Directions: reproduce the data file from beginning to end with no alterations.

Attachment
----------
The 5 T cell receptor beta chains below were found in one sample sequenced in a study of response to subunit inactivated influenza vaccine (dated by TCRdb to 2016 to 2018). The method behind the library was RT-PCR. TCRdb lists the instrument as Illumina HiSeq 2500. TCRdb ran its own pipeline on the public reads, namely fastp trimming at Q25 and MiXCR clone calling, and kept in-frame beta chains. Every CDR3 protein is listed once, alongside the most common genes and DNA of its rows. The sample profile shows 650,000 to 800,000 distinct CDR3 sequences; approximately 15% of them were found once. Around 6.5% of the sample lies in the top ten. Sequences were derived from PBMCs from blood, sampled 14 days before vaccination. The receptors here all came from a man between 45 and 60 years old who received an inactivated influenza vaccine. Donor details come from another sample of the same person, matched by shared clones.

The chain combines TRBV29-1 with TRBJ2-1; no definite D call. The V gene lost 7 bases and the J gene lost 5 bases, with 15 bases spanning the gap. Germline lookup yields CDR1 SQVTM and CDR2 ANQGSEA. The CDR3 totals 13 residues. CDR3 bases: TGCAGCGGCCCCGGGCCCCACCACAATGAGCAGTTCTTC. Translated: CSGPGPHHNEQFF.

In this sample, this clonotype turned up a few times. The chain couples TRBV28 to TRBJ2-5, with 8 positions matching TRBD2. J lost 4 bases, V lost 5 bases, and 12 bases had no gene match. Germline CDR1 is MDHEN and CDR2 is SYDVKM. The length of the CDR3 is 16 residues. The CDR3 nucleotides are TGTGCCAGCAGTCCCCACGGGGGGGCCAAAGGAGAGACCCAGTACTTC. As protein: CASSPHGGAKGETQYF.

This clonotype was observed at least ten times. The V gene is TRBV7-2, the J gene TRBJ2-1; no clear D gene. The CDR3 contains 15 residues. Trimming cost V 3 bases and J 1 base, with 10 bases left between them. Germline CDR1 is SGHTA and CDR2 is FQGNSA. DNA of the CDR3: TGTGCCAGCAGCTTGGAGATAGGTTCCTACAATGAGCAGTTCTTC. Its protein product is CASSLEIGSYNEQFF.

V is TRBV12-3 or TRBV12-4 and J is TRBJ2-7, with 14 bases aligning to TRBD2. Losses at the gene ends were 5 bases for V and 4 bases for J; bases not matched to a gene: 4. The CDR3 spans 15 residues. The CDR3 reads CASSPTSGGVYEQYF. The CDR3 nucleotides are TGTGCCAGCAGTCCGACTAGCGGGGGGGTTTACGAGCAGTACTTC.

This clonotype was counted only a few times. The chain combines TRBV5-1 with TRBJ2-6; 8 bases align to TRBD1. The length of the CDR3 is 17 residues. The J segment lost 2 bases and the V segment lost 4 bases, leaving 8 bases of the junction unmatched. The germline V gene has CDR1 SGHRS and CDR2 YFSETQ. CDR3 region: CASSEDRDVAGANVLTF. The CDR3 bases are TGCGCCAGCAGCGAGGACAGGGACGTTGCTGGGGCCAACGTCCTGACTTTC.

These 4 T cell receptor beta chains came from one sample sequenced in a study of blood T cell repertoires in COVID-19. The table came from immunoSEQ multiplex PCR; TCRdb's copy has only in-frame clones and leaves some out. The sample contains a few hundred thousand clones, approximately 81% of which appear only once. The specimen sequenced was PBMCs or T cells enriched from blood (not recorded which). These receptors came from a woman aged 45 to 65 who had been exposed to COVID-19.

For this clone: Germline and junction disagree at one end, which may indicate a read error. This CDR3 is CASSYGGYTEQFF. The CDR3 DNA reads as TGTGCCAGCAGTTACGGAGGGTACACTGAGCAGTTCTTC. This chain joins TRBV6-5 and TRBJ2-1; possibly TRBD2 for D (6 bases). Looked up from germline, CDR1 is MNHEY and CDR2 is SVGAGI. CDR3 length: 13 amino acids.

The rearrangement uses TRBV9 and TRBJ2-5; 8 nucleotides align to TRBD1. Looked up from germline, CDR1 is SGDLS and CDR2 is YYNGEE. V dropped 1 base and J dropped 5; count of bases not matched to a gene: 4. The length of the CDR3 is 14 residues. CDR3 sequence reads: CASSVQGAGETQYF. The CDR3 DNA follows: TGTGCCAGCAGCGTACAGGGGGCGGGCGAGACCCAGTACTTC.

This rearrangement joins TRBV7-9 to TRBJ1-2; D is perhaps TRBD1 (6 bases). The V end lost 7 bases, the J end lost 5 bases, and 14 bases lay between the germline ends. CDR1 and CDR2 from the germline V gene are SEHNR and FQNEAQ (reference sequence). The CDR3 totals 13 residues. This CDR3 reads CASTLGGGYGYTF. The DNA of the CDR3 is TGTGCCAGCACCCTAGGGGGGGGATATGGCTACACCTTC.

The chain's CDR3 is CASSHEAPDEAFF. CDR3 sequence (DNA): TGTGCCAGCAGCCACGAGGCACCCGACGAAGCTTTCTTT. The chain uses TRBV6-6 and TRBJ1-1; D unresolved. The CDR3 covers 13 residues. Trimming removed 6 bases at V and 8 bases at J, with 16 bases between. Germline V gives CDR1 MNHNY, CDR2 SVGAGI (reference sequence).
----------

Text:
The 5 T cell receptor beta chains below were found in one sample sequenced in a study of response to subunit inactivated influenza vaccine (dated by TCRdb to 2016 to 2018). The method behind the library was RT-PCR. TCRdb lists the instrument as Illumina HiSeq 2500. TCRdb ran its own pipeline on the public reads, namely fastp trimming at Q25 and MiXCR clone calling, and kept in-frame beta chains. Every CDR3 protein is listed once, alongside the most common genes and DNA of its rows. The sample profile shows 650,000 to 800,000 distinct CDR3 sequences; approximately 15% of them were found once. Around 6.5% of the sample lies in the top ten. Sequences were derived from PBMCs from blood, sampled 14 days before vaccination. The receptors here all came from a man between 45 and 60 years old who received an inactivated influenza vaccine. Donor details come from another sample of the same person, matched by shared clones.

The chain combines TRBV29-1 with TRBJ2-1; no definite D call. The V gene lost 7 bases and the J gene lost 5 bases, with 15 bases spanning the gap. Germline lookup yields CDR1 SQVTM and CDR2 ANQGSEA. The CDR3 totals 13 residues. CDR3 bases: TGCAGCGGCCCCGGGCCCCACCACAATGAGCAGTTCTTC. Translated: CSGPGPHHNEQFF.

In this sample, this clonotype turned up a few times. The chain couples TRBV28 to TRBJ2-5, with 8 positions matching TRBD2. J lost 4 bases, V lost 5 bases, and 12 bases had no gene match. Germline CDR1 is MDHEN and CDR2 is SYDVKM. The length of the CDR3 is 16 residues. The CDR3 nucleotides are TGTGCCAGCAGTCCCCACGGGGGGGCCAAAGGAGAGACCCAGTACTTC. As protein: CASSPHGGAKGETQYF.

This clonotype was observed at least ten times. The V gene is TRBV7-2, the J gene TRBJ2-1; no clear D gene. The CDR3 contains 15 residues. Trimming cost V 3 bases and J 1 base, with 10 bases left between them. Germline CDR1 is SGHTA and CDR2 is FQGNSA. DNA of the CDR3: TGTGCCAGCAGCTTGGAGATAGGTTCCTACAATGAGCAGTTCTTC. Its protein product is CASSLEIGSYNEQFF.

V is TRBV12-3 or TRBV12-4 and J is TRBJ2-7, with 14 bases aligning to TRBD2. Losses at the gene ends were 5 bases for V and 4 bases for J; bases not matched to a gene: 4. The CDR3 spans 15 residues. The CDR3 reads CASSPTSGGVYEQYF. The CDR3 nucleotides are TGTGCCAGCAGTCCGACTAGCGGGGGGGTTTACGAGCAGTACTTC.

This clonotype was counted only a few times. The chain combines TRBV5-1 with TRBJ2-6; 8 bases align to TRBD1. The length of the CDR3 is 17 residues. The J segment lost 2 bases and the V segment lost 4 bases, leaving 8 bases of the junction unmatched. The germline V gene has CDR1 SGHRS and CDR2 YFSETQ. CDR3 region: CASSEDRDVAGANVLTF. The CDR3 bases are TGCGCCAGCAGCGAGGACAGGGACGTTGCTGGGGCCAACGTCCTGACTTTC.

These 4 T cell receptor beta chains came from one sample sequenced in a study of blood T cell repertoires in COVID-19. The table came from immunoSEQ multiplex PCR; TCRdb's copy has only in-frame clones and leaves some out. The sample contains a few hundred thousand clones, approximately 81% of which appear only once. The specimen sequenced was PBMCs or T cells enriched from blood (not recorded which). These receptors came from a woman aged 45 to 65 who had been exposed to COVID-19.

For this clone: Germline and junction disagree at one end, which may indicate a read error. This CDR3 is CASSYGGYTEQFF. The CDR3 DNA reads as TGTGCCAGCAGTTACGGAGGGTACACTGAGCAGTTCTTC. This chain joins TRBV6-5 and TRBJ2-1; possibly TRBD2 for D (6 bases). Looked up from germline, CDR1 is MNHEY and CDR2 is SVGAGI. CDR3 length: 13 amino acids.

The rearrangement uses TRBV9 and TRBJ2-5; 8 nucleotides align to TRBD1. Looked up from germline, CDR1 is SGDLS and CDR2 is YYNGEE. V dropped 1 base and J dropped 5; count of bases not matched to a gene: 4. The length of the CDR3 is 14 residues. CDR3 sequence reads: CASSVQGAGETQYF. The CDR3 DNA follows: TGTGCCAGCAGCGTACAGGGGGCGGGCGAGACCCAGTACTTC.

This rearrangement joins TRBV7-9 to TRBJ1-2; D is perhaps TRBD1 (6 bases). The V end lost 7 bases, the J end lost 5 bases, and 14 bases lay between the germline ends. CDR1 and CDR2 from the germline V gene are SEHNR and FQNEAQ (reference sequence). The CDR3 totals 13 residues. This CDR3 reads CASTLGGGYGYTF. The DNA of the CDR3 is TGTGCCAGCACCCTAGGGGGGGGATATGGCTACACCTTC.

The chain's CDR3 is CASSHEAPDEAFF. CDR3 sequence (DNA): TGTGCCAGCAGCCACGAGGCACCCGACGAAGCTTTCTTT. The chain uses TRBV6-6 and TRBJ1-1; D unresolved. The CDR3 covers 13 residues. Trimming removed 6 bases at V and 8 bases at J, with 16 bases between. Germline V gives CDR1 MNHNY, CDR2 SVGAGI (reference sequence).